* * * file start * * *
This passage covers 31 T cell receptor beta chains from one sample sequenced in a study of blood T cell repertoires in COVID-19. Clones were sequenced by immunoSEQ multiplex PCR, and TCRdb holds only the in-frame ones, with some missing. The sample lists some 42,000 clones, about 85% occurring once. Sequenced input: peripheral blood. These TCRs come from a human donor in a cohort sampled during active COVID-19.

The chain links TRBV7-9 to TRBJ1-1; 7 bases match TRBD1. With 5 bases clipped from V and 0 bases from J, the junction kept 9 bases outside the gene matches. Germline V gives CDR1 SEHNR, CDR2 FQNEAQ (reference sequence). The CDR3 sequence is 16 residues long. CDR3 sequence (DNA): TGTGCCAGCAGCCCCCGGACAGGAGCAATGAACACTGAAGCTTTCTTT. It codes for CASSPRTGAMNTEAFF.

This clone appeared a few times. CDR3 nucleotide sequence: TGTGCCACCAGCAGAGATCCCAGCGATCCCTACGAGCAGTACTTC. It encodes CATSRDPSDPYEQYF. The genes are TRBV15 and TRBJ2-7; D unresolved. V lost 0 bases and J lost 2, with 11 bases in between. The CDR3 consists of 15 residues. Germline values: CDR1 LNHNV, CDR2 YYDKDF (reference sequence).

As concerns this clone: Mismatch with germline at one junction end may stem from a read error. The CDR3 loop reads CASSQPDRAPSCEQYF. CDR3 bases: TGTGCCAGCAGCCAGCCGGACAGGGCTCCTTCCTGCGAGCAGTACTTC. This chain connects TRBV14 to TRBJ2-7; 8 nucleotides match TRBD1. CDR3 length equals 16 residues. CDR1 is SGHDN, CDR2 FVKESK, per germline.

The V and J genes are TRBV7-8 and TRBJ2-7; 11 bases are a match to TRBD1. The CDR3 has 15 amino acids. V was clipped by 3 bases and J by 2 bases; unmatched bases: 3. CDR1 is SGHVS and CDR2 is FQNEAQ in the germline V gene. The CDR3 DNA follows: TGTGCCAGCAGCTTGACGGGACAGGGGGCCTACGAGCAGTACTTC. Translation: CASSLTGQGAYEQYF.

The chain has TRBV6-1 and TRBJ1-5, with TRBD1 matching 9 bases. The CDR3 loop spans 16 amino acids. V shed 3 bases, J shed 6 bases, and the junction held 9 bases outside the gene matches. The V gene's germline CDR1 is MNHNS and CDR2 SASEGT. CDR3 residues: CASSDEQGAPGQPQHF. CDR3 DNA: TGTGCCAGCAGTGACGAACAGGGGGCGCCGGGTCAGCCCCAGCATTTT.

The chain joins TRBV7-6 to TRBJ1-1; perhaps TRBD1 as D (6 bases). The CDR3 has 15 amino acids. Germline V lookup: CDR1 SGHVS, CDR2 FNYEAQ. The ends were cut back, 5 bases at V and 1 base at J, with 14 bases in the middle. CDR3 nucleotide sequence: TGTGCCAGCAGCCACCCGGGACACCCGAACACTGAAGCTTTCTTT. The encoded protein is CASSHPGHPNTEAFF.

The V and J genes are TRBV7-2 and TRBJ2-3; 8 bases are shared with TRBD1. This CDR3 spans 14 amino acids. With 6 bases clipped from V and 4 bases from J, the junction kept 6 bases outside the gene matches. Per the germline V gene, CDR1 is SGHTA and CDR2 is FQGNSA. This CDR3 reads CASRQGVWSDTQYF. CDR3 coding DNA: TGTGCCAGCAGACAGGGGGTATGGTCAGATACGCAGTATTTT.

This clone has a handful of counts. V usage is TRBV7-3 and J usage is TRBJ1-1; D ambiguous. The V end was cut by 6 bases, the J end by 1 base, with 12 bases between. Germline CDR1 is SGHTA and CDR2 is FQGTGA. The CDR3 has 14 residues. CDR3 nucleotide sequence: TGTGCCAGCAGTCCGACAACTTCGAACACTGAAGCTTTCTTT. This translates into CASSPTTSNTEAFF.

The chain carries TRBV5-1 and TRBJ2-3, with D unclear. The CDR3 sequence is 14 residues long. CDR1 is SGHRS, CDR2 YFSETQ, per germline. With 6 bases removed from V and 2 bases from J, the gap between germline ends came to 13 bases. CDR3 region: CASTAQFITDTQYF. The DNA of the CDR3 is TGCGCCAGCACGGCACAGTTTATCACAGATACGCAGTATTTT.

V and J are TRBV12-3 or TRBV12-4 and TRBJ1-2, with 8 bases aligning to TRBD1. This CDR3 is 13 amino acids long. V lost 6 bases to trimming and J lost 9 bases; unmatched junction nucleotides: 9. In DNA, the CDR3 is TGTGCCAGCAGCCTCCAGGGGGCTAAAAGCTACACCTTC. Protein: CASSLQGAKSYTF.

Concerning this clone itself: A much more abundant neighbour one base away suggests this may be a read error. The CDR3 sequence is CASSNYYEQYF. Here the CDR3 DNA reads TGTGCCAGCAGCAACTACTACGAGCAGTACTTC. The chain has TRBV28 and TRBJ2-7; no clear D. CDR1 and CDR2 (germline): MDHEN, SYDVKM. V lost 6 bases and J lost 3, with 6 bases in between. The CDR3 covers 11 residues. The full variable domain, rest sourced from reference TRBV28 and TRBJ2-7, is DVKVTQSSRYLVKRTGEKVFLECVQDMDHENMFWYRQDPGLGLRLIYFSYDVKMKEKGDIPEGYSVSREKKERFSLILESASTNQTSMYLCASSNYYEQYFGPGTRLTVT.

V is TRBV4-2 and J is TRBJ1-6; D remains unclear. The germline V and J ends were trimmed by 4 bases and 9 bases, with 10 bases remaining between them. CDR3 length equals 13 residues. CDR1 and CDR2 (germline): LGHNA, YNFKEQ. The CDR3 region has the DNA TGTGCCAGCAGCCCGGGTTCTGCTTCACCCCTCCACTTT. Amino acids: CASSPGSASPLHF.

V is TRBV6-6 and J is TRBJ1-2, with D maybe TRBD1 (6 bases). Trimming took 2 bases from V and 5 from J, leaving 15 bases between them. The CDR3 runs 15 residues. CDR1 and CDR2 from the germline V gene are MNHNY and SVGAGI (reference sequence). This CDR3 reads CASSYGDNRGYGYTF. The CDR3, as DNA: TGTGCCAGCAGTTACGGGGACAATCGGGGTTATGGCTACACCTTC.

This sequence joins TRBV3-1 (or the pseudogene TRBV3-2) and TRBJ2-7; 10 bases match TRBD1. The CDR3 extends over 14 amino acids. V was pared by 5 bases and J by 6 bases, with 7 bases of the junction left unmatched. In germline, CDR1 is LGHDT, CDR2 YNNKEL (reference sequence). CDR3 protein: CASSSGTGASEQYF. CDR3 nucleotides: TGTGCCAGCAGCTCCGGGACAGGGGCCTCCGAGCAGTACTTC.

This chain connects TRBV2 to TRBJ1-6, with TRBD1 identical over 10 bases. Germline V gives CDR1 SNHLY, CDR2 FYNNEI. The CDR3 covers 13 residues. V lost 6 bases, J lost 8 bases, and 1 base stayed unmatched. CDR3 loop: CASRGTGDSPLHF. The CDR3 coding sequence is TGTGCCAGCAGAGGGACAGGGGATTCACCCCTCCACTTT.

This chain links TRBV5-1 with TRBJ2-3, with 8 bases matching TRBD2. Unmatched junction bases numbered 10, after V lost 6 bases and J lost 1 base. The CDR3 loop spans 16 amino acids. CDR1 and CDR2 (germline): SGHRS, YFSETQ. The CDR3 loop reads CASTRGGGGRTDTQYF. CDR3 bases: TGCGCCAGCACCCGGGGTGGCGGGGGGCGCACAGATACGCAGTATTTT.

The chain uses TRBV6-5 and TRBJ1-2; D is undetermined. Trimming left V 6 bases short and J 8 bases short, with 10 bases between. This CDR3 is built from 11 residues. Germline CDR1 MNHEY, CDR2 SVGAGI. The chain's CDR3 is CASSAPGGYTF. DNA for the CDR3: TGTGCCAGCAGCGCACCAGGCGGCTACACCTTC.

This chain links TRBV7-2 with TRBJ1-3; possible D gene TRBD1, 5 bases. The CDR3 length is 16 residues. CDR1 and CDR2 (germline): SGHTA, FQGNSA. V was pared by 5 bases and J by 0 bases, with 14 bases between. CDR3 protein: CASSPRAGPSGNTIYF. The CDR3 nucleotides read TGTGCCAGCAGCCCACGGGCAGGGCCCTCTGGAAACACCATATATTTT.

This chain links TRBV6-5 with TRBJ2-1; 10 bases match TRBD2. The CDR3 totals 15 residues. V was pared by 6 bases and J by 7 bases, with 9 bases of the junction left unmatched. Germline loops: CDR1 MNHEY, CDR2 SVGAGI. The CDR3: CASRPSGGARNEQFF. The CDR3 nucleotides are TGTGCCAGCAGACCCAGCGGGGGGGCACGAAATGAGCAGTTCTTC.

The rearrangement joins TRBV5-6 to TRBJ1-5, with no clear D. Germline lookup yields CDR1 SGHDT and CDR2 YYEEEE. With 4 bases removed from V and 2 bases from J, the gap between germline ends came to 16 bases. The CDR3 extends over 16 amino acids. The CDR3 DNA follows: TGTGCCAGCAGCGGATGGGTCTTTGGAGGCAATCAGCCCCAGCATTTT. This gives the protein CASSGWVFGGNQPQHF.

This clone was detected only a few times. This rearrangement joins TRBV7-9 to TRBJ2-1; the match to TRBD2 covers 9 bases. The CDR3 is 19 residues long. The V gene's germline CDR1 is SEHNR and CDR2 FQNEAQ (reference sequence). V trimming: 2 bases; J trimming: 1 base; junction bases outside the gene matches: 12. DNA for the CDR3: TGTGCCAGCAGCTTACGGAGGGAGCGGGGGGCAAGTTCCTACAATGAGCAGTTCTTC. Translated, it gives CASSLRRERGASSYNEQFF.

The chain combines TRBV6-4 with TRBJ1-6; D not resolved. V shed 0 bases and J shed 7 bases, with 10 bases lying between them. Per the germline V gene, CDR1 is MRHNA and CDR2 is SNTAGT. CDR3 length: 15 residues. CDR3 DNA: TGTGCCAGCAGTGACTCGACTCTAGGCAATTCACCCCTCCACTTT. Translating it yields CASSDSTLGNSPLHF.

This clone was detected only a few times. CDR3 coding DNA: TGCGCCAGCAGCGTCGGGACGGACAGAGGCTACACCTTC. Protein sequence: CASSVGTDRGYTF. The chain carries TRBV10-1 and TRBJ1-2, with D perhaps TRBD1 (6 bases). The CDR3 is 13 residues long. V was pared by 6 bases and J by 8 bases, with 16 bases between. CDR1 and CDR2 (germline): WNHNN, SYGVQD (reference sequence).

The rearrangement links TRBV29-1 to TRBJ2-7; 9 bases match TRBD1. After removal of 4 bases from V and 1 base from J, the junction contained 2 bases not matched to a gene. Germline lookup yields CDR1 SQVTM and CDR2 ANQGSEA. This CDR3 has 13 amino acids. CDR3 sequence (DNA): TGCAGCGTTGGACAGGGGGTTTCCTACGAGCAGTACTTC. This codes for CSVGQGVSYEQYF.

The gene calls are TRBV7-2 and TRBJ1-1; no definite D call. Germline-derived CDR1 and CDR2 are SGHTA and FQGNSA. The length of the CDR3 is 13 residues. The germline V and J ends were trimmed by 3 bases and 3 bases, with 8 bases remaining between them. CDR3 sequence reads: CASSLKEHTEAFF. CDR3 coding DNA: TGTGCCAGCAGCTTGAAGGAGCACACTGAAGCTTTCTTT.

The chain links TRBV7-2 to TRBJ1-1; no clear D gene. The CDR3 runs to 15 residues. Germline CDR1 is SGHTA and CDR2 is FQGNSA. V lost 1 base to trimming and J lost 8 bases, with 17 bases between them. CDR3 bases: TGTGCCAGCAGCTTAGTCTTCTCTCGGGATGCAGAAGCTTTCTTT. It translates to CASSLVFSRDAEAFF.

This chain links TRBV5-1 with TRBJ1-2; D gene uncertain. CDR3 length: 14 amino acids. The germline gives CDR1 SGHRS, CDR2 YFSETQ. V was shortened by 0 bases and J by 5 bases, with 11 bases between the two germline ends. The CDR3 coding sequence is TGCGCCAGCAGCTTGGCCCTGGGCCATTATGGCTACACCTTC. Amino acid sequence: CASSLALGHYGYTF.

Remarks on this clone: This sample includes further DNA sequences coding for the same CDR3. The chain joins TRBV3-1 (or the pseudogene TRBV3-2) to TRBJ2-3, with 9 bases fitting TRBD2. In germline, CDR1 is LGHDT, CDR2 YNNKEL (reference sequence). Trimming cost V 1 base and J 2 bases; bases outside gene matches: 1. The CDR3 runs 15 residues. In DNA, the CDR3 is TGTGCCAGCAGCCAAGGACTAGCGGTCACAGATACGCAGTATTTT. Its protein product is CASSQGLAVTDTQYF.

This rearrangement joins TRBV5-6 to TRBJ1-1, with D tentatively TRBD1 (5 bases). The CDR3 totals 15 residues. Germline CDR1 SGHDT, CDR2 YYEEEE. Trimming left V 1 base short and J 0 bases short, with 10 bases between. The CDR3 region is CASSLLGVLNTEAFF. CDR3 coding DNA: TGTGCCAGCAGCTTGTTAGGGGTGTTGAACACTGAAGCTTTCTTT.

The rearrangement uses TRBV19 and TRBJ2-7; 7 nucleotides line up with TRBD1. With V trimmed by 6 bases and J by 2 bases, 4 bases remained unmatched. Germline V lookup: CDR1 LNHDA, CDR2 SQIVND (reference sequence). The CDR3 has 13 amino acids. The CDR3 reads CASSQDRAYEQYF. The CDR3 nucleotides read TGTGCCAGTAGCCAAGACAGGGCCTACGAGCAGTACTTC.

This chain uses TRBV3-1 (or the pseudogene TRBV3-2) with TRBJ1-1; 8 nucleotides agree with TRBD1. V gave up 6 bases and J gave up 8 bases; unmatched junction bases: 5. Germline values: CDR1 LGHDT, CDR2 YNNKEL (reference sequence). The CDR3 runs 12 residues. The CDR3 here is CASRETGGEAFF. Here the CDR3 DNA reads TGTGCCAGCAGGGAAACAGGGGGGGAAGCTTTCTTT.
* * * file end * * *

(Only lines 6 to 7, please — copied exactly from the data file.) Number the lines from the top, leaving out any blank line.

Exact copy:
The chain has TRBV6-1 and TRBJ1-5, with TRBD1 matching 9 bases. The CDR3 loop spans 16 amino acids. V shed 3 bases, J shed 6 bases, and the junction held 9 bases outside the gene matches. The V gene's germline CDR1 is MNHNS and CDR2 SASEGT. CDR3 residues: CASSDEQGAPGQPQHF. CDR3 DNA: TGTGCCAGCAGTGACGAACAGGGGGCGCCGGGTCAGCCCCAGCATTTT.

The chain joins TRBV7-6 to TRBJ1-1; perhaps TRBD1 as D (6 bases). The CDR3 has 15 amino acids. Germline V lookup: CDR1 SGHVS, CDR2 FNYEAQ. The ends were cut back, 5 bases at V and 1 base at J, with 14 bases in the middle. CDR3 nucleotide sequence: TGTGCCAGCAGCCACCCGGGACACCCGAACACTGAAGCTTTCTTT. The encoded protein is CASSHPGHPNTEAFF.